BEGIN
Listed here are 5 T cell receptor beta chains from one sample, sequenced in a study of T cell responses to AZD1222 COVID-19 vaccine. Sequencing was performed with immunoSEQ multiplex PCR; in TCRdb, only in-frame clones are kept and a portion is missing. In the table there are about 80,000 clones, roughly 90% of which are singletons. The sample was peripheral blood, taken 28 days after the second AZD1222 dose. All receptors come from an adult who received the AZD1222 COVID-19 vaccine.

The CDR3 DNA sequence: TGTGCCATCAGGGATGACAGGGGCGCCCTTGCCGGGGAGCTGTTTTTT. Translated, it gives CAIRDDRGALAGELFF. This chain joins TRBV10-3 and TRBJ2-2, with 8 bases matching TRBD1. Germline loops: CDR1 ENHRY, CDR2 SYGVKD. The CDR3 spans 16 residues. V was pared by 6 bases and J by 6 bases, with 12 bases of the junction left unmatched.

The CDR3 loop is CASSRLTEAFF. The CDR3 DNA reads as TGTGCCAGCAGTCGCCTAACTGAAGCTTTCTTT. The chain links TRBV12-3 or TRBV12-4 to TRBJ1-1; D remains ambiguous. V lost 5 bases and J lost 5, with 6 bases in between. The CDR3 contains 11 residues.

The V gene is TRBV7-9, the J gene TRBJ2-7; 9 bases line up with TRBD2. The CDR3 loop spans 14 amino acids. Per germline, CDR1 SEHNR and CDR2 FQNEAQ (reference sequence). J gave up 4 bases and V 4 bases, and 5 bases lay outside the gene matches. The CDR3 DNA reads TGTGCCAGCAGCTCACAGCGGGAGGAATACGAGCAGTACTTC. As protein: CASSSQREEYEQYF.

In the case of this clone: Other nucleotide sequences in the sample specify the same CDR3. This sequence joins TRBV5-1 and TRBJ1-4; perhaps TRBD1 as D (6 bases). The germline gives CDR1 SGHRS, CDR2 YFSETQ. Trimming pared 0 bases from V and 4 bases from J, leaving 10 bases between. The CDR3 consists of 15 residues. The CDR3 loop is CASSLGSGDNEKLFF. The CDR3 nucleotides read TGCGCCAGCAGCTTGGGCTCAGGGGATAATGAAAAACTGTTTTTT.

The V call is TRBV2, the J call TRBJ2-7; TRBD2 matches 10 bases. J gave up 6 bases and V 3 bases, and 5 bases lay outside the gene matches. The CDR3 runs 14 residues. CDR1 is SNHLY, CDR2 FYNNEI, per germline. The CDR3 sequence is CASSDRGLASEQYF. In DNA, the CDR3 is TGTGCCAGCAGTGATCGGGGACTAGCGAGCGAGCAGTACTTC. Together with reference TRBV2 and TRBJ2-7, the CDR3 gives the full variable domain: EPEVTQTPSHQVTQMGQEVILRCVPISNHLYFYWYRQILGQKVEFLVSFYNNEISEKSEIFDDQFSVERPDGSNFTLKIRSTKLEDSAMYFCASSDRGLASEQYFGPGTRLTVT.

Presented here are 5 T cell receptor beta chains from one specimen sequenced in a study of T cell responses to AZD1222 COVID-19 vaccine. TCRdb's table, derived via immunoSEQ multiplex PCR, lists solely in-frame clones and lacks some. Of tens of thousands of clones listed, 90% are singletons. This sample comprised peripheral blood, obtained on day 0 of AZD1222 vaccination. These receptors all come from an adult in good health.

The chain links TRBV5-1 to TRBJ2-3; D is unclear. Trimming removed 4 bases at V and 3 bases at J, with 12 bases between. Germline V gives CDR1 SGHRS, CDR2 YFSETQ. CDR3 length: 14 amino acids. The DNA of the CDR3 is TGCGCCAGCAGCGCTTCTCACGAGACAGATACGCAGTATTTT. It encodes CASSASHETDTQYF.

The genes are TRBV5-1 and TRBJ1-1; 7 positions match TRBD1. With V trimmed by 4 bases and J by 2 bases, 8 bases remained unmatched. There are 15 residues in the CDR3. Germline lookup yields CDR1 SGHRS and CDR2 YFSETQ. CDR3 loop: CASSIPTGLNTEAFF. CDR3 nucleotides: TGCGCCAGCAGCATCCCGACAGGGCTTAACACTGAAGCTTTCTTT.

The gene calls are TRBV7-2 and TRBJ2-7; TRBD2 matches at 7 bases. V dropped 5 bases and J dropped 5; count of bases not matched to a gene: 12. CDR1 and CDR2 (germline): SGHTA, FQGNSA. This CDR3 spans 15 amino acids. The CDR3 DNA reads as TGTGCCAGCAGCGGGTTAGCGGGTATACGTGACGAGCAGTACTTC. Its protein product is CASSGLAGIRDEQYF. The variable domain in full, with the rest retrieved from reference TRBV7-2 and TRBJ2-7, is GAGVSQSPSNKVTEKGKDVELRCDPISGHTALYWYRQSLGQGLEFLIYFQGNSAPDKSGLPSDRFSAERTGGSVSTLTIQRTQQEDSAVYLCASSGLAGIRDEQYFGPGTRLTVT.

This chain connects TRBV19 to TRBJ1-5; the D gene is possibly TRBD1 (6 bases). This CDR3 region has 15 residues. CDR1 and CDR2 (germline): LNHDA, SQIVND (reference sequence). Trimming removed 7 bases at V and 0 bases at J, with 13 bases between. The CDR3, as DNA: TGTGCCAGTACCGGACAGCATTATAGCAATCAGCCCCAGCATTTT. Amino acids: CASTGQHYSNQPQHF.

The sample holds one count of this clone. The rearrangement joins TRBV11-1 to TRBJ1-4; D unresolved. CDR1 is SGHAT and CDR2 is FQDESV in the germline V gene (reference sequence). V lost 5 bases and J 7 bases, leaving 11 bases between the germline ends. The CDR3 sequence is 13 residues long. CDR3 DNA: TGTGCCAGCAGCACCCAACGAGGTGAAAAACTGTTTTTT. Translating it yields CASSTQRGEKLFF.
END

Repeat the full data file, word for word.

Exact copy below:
Listed here are 5 T cell receptor beta chains from one sample, sequenced in a study of T cell responses to AZD1222 COVID-19 vaccine. Sequencing was performed with immunoSEQ multiplex PCR; in TCRdb, only in-frame clones are kept and a portion is missing. In the table there are about 80,000 clones, roughly 90% of which are singletons. The sample was peripheral blood, taken 28 days after the second AZD1222 dose. All receptors come from an adult who received the AZD1222 COVID-19 vaccine.

The CDR3 DNA sequence: TGTGCCATCAGGGATGACAGGGGCGCCCTTGCCGGGGAGCTGTTTTTT. Translated, it gives CAIRDDRGALAGELFF. This chain joins TRBV10-3 and TRBJ2-2, with 8 bases matching TRBD1. Germline loops: CDR1 ENHRY, CDR2 SYGVKD. The CDR3 spans 16 residues. V was pared by 6 bases and J by 6 bases, with 12 bases of the junction left unmatched.

The CDR3 loop is CASSRLTEAFF. The CDR3 DNA reads as TGTGCCAGCAGTCGCCTAACTGAAGCTTTCTTT. The chain links TRBV12-3 or TRBV12-4 to TRBJ1-1; D remains ambiguous. V lost 5 bases and J lost 5, with 6 bases in between. The CDR3 contains 11 residues.

The V gene is TRBV7-9, the J gene TRBJ2-7; 9 bases line up with TRBD2. The CDR3 loop spans 14 amino acids. Per germline, CDR1 SEHNR and CDR2 FQNEAQ (reference sequence). J gave up 4 bases and V 4 bases, and 5 bases lay outside the gene matches. The CDR3 DNA reads TGTGCCAGCAGCTCACAGCGGGAGGAATACGAGCAGTACTTC. As protein: CASSSQREEYEQYF.

In the case of this clone: Other nucleotide sequences in the sample specify the same CDR3. This sequence joins TRBV5-1 and TRBJ1-4; perhaps TRBD1 as D (6 bases). The germline gives CDR1 SGHRS, CDR2 YFSETQ. Trimming pared 0 bases from V and 4 bases from J, leaving 10 bases between. The CDR3 consists of 15 residues. The CDR3 loop is CASSLGSGDNEKLFF. The CDR3 nucleotides read TGCGCCAGCAGCTTGGGCTCAGGGGATAATGAAAAACTGTTTTTT.

The V call is TRBV2, the J call TRBJ2-7; TRBD2 matches 10 bases. J gave up 6 bases and V 3 bases, and 5 bases lay outside the gene matches. The CDR3 runs 14 residues. CDR1 is SNHLY, CDR2 FYNNEI, per germline. The CDR3 sequence is CASSDRGLASEQYF. In DNA, the CDR3 is TGTGCCAGCAGTGATCGGGGACTAGCGAGCGAGCAGTACTTC. Together with reference TRBV2 and TRBJ2-7, the CDR3 gives the full variable domain: EPEVTQTPSHQVTQMGQEVILRCVPISNHLYFYWYRQILGQKVEFLVSFYNNEISEKSEIFDDQFSVERPDGSNFTLKIRSTKLEDSAMYFCASSDRGLASEQYFGPGTRLTVT.

Presented here are 5 T cell receptor beta chains from one specimen sequenced in a study of T cell responses to AZD1222 COVID-19 vaccine. TCRdb's table, derived via immunoSEQ multiplex PCR, lists solely in-frame clones and lacks some. Of tens of thousands of clones listed, 90% are singletons. This sample comprised peripheral blood, obtained on day 0 of AZD1222 vaccination. These receptors all come from an adult in good health.

The chain links TRBV5-1 to TRBJ2-3; D is unclear. Trimming removed 4 bases at V and 3 bases at J, with 12 bases between. Germline V gives CDR1 SGHRS, CDR2 YFSETQ. CDR3 length: 14 amino acids. The DNA of the CDR3 is TGCGCCAGCAGCGCTTCTCACGAGACAGATACGCAGTATTTT. It encodes CASSASHETDTQYF.

The genes are TRBV5-1 and TRBJ1-1; 7 positions match TRBD1. With V trimmed by 4 bases and J by 2 bases, 8 bases remained unmatched. There are 15 residues in the CDR3. Germline lookup yields CDR1 SGHRS and CDR2 YFSETQ. CDR3 loop: CASSIPTGLNTEAFF. CDR3 nucleotides: TGCGCCAGCAGCATCCCGACAGGGCTTAACACTGAAGCTTTCTTT.

The gene calls are TRBV7-2 and TRBJ2-7; TRBD2 matches at 7 bases. V dropped 5 bases and J dropped 5; count of bases not matched to a gene: 12. CDR1 and CDR2 (germline): SGHTA, FQGNSA. This CDR3 spans 15 amino acids. The CDR3 DNA reads as TGTGCCAGCAGCGGGTTAGCGGGTATACGTGACGAGCAGTACTTC. Its protein product is CASSGLAGIRDEQYF. The variable domain in full, with the rest retrieved from reference TRBV7-2 and TRBJ2-7, is GAGVSQSPSNKVTEKGKDVELRCDPISGHTALYWYRQSLGQGLEFLIYFQGNSAPDKSGLPSDRFSAERTGGSVSTLTIQRTQQEDSAVYLCASSGLAGIRDEQYFGPGTRLTVT.

This chain connects TRBV19 to TRBJ1-5; the D gene is possibly TRBD1 (6 bases). This CDR3 region has 15 residues. CDR1 and CDR2 (germline): LNHDA, SQIVND (reference sequence). Trimming removed 7 bases at V and 0 bases at J, with 13 bases between. The CDR3, as DNA: TGTGCCAGTACCGGACAGCATTATAGCAATCAGCCCCAGCATTTT. Amino acids: CASTGQHYSNQPQHF.

The sample holds one count of this clone. The rearrangement joins TRBV11-1 to TRBJ1-4; D unresolved. CDR1 is SGHAT and CDR2 is FQDESV in the germline V gene (reference sequence). V lost 5 bases and J 7 bases, leaving 11 bases between the germline ends. The CDR3 sequence is 13 residues long. CDR3 DNA: TGTGCCAGCAGCACCCAACGAGGTGAAAAACTGTTTTTT. Translating it yields CASSTQRGEKLFF.